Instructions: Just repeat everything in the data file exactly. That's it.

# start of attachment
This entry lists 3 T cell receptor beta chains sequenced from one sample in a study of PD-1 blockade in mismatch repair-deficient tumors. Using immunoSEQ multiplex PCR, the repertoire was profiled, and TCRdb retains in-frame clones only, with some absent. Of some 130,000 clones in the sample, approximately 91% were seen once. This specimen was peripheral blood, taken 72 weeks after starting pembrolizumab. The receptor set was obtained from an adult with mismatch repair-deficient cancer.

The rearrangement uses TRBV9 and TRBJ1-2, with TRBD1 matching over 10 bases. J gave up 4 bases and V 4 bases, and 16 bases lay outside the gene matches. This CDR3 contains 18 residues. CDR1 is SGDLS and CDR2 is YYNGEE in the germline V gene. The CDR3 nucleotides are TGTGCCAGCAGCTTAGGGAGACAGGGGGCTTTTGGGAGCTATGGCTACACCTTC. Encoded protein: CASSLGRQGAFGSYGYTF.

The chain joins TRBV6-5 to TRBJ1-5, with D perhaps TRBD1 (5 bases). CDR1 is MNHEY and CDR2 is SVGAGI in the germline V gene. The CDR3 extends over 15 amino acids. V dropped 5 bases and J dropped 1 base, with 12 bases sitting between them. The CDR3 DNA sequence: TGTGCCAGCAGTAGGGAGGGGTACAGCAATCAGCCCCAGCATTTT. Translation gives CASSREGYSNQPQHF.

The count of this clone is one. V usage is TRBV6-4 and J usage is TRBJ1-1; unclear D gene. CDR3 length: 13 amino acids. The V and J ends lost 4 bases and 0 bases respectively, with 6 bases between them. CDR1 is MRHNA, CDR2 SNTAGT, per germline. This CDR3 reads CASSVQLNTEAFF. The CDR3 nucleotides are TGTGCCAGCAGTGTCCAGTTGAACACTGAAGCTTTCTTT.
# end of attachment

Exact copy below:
This entry lists 3 T cell receptor beta chains sequenced from one sample in a study of PD-1 blockade in mismatch repair-deficient tumors. Using immunoSEQ multiplex PCR, the repertoire was profiled, and TCRdb retains in-frame clones only, with some absent. Of some 130,000 clones in the sample, approximately 91% were seen once. This specimen was peripheral blood, taken 72 weeks after starting pembrolizumab. The receptor set was obtained from an adult with mismatch repair-deficient cancer.

The rearrangement uses TRBV9 and TRBJ1-2, with TRBD1 matching over 10 bases. J gave up 4 bases and V 4 bases, and 16 bases lay outside the gene matches. This CDR3 contains 18 residues. CDR1 is SGDLS and CDR2 is YYNGEE in the germline V gene. The CDR3 nucleotides are TGTGCCAGCAGCTTAGGGAGACAGGGGGCTTTTGGGAGCTATGGCTACACCTTC. Encoded protein: CASSLGRQGAFGSYGYTF.

The chain joins TRBV6-5 to TRBJ1-5, with D perhaps TRBD1 (5 bases). CDR1 is MNHEY and CDR2 is SVGAGI in the germline V gene. The CDR3 extends over 15 amino acids. V dropped 5 bases and J dropped 1 base, with 12 bases sitting between them. The CDR3 DNA sequence: TGTGCCAGCAGTAGGGAGGGGTACAGCAATCAGCCCCAGCATTTT. Translation gives CASSREGYSNQPQHF.

The count of this clone is one. V usage is TRBV6-4 and J usage is TRBJ1-1; unclear D gene. CDR3 length: 13 amino acids. The V and J ends lost 4 bases and 0 bases respectively, with 6 bases between them. CDR1 is MRHNA, CDR2 SNTAGT, per germline. This CDR3 reads CASSVQLNTEAFF. The CDR3 nucleotides are TGTGCCAGCAGTGTCCAGTTGAACACTGAAGCTTTCTTT.